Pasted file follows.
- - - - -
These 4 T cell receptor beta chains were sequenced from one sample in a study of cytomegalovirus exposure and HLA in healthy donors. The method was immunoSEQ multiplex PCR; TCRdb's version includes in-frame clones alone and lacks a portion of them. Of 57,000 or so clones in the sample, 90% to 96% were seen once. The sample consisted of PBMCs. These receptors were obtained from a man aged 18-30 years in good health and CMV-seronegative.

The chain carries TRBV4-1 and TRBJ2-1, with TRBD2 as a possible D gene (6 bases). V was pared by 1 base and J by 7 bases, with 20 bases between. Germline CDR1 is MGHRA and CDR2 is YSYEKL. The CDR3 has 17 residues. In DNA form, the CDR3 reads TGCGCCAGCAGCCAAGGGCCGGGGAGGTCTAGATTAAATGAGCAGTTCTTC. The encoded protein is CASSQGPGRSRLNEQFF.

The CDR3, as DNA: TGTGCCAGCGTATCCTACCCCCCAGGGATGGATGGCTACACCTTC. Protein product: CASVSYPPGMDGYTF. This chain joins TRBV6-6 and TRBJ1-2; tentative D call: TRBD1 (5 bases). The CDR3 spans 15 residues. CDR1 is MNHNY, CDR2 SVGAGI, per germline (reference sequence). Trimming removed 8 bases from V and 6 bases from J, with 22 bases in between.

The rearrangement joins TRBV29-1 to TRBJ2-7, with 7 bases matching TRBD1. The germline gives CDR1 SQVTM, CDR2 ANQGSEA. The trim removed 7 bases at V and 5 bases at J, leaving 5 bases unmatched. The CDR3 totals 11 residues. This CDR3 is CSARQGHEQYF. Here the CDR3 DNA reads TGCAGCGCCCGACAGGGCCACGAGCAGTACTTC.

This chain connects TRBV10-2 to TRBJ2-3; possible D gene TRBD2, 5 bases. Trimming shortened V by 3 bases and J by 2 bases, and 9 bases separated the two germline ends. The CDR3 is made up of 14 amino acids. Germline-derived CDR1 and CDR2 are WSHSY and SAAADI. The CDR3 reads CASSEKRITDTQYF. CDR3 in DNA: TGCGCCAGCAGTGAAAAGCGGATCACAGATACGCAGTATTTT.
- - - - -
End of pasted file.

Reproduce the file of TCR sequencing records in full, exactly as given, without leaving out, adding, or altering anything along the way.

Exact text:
These 4 T cell receptor beta chains were sequenced from one sample in a study of cytomegalovirus exposure and HLA in healthy donors. The method was immunoSEQ multiplex PCR; TCRdb's version includes in-frame clones alone and lacks a portion of them. Of 57,000 or so clones in the sample, 90% to 96% were seen once. The sample consisted of PBMCs. These receptors were obtained from a man aged 18-30 years in good health and CMV-seronegative.

The chain carries TRBV4-1 and TRBJ2-1, with TRBD2 as a possible D gene (6 bases). V was pared by 1 base and J by 7 bases, with 20 bases between. Germline CDR1 is MGHRA and CDR2 is YSYEKL. The CDR3 has 17 residues. In DNA form, the CDR3 reads TGCGCCAGCAGCCAAGGGCCGGGGAGGTCTAGATTAAATGAGCAGTTCTTC. The encoded protein is CASSQGPGRSRLNEQFF.

The CDR3, as DNA: TGTGCCAGCGTATCCTACCCCCCAGGGATGGATGGCTACACCTTC. Protein product: CASVSYPPGMDGYTF. This chain joins TRBV6-6 and TRBJ1-2; tentative D call: TRBD1 (5 bases). The CDR3 spans 15 residues. CDR1 is MNHNY, CDR2 SVGAGI, per germline (reference sequence). Trimming removed 8 bases from V and 6 bases from J, with 22 bases in between.

The rearrangement joins TRBV29-1 to TRBJ2-7, with 7 bases matching TRBD1. The germline gives CDR1 SQVTM, CDR2 ANQGSEA. The trim removed 7 bases at V and 5 bases at J, leaving 5 bases unmatched. The CDR3 totals 11 residues. This CDR3 is CSARQGHEQYF. Here the CDR3 DNA reads TGCAGCGCCCGACAGGGCCACGAGCAGTACTTC.

This chain connects TRBV10-2 to TRBJ2-3; possible D gene TRBD2, 5 bases. Trimming shortened V by 3 bases and J by 2 bases, and 9 bases separated the two germline ends. The CDR3 is made up of 14 amino acids. Germline-derived CDR1 and CDR2 are WSHSY and SAAADI. The CDR3 reads CASSEKRITDTQYF. CDR3 in DNA: TGCGCCAGCAGTGAAAAGCGGATCACAGATACGCAGTATTTT.